A few months back, I chaired the Direct Marketing Association's (DMA) strategic summit on social marketing. I had a chance to talk to executives working with some of the biggest players in social media, including Hewlett-Packard, Intel, IBM and Xerox, along with a lot of small and medium-sized company CEOs and marketing directors about their social media needs and plans.
Unsurprisingly, social-media strategy was consistently within those CEOs top three to-do items. They were primarily concerned about mitigating threats to their reputation and, secondarily, wanted to take advantage of viral-marketing opportunities in the fear that they could be left behind by more nimble, far-sighted or cutting-edge competitors. In both cases, their view of social media, if they were to be completely honest, was often one of fear and trepidation.
Managing social media is time consuming and marketing departments still need to do everything they're already doing. In smaller companies, they literally have no new staff to handle this, and in mid-sized companies they usually have one person. Simply put, these marketing departments feel overwhelmed and a bit confused.
That's why the first thing I say to CEOs and marketing directors is to stop worrying about articles prescribing 10 or seven steps to social-media mastery. These just make social marketing seem complex. And it's not. Great social marketing is about engaging your customers in conversations and allowing them to engage with each other, nothing more or less. I remind them that their company successfully holds thousands of conversations with customers, suppliers, and partners ever day. The key is to figure out how many online conversations you want to instigate and how many places you want to stage them.
Then I give them one rule. If you follow it, you rarely go wrong.
Too many companies start with a list of things they "need" to do to get in the social marketing game. We need a Facebook page, right? We need to be on Twitter, right? We need to build our own community page. We need to engage the key blogs that cover our category, and ... and ... and ... right?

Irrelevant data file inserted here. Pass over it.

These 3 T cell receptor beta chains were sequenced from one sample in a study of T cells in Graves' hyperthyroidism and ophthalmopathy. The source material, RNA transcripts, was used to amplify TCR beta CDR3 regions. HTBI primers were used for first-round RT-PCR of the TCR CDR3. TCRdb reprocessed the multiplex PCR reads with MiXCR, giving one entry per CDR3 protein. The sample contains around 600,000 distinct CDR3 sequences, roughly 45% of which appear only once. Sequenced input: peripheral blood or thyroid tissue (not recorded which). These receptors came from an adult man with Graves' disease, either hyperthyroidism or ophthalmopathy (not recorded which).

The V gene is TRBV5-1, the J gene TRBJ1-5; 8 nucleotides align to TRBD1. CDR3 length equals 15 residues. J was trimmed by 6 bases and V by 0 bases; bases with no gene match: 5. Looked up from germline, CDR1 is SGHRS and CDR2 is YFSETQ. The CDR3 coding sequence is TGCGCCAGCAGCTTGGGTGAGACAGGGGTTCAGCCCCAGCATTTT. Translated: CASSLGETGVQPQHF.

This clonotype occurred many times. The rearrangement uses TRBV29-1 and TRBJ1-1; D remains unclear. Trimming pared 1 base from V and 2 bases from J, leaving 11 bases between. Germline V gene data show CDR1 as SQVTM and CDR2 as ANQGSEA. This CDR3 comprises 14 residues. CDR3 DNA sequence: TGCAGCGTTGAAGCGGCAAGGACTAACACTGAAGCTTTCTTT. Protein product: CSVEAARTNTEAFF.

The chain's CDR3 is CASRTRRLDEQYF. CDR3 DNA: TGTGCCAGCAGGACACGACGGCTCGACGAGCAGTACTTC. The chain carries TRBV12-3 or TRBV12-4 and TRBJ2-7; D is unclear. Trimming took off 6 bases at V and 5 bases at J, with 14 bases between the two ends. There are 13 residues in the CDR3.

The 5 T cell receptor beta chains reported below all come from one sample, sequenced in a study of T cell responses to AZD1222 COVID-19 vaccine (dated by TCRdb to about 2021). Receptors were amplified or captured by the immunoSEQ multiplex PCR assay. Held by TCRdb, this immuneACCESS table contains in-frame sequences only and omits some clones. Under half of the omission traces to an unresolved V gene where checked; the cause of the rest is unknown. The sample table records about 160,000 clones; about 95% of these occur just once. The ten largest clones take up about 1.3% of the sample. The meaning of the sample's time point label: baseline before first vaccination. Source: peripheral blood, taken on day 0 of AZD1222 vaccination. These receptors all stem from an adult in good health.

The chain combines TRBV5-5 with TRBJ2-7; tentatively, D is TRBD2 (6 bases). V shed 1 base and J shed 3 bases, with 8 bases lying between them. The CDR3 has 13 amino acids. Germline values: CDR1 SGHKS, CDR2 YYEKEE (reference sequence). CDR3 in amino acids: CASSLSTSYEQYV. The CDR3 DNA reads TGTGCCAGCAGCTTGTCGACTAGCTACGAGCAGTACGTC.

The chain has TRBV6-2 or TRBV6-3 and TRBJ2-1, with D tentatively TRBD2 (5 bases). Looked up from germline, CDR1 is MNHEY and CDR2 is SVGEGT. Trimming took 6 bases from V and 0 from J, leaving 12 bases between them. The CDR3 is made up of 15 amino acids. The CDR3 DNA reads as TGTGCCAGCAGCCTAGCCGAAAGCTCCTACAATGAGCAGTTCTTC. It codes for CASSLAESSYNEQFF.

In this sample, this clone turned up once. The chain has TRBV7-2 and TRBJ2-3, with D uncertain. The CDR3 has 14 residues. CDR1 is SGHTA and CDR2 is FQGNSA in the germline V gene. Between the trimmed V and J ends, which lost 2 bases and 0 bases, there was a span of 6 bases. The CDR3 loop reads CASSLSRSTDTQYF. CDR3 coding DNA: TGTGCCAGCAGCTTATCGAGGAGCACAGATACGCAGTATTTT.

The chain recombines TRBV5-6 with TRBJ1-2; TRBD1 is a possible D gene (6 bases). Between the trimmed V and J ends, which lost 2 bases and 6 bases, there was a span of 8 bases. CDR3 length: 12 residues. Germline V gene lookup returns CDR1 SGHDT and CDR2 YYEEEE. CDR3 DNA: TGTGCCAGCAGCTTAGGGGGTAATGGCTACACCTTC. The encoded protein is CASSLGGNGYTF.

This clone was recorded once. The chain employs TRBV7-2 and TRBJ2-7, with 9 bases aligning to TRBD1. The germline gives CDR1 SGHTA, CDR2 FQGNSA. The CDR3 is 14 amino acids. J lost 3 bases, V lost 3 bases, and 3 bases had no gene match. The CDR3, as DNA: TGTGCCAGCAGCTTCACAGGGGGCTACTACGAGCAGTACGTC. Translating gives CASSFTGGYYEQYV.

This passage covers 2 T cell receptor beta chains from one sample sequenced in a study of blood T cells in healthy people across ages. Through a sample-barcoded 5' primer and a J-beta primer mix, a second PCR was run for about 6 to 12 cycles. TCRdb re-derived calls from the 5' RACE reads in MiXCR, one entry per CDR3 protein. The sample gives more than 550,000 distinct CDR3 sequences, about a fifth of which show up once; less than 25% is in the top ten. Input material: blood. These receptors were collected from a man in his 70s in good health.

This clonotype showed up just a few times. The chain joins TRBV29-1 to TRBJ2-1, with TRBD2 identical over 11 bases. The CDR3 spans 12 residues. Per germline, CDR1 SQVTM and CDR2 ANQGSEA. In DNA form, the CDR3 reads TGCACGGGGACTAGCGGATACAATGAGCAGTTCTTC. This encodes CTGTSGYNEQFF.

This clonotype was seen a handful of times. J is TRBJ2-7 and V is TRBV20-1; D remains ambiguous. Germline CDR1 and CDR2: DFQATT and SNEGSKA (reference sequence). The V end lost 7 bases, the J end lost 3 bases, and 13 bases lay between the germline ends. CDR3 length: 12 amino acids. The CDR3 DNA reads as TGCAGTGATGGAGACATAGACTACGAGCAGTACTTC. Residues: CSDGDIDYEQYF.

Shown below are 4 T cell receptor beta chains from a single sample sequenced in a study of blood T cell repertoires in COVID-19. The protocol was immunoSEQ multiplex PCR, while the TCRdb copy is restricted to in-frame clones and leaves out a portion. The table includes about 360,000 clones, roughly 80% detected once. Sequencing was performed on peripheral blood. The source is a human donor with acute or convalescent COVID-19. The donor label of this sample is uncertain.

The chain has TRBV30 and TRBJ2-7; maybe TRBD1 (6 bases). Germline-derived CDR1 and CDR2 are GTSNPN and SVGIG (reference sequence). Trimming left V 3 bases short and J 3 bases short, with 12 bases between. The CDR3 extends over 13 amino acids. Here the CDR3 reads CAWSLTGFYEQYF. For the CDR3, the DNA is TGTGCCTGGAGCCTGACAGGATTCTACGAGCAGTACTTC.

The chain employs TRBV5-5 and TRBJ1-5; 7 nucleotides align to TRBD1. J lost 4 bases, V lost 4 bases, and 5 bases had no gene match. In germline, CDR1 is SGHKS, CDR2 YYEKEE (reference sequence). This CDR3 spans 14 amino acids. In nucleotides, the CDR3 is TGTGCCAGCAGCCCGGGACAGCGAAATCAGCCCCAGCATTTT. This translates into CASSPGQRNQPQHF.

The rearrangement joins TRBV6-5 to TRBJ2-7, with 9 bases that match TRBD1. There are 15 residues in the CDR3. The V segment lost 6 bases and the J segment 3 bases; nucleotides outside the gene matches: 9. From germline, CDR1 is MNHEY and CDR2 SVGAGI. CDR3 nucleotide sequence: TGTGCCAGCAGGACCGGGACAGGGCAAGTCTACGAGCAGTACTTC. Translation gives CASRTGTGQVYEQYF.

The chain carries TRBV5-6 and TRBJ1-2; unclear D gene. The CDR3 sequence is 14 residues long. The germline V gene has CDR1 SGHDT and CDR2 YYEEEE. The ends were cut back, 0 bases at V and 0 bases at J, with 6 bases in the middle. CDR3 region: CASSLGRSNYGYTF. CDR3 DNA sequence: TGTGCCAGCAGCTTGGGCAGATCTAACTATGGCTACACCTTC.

This is entirely the wrong way to go about it. The reason is simple. If you do a good job of engaging people in conversations in social media, it can work really well, sometimes amazingly well. If you don't, and this is important, you are much better off to not be in social media at all. And your chances of online conversations going poorly multiply when you are either trying to instigate more conversations than you can handle (i.e., your "to do" list is too big), and/or your resource level is too small.
Since most companies have no new people or one or two dedicated to this, just do one thing. And then do it really well. Once you have mastered this, then -- and only then -- think about doing a second social-marketing program. Oh, and prove that the first thing is driving better results, so you can get approval for another body to help do the next thing. If you can't prove it is helping drive business, stop doing it and try something else -- one thing else.
The first thing you do may be to manage a great Facebook page. It may be to create a great Twitter feed. But it may not be. Think about what is really going to move your needle. What's going to drive ROI and get you the extra people you want to ramp up your program? But you don't "need" to do anything in social media. Companies can, and do, succeed without sophisticated social media strategies. Your job is not to catch up; your opportunity is to get started.
So start small.
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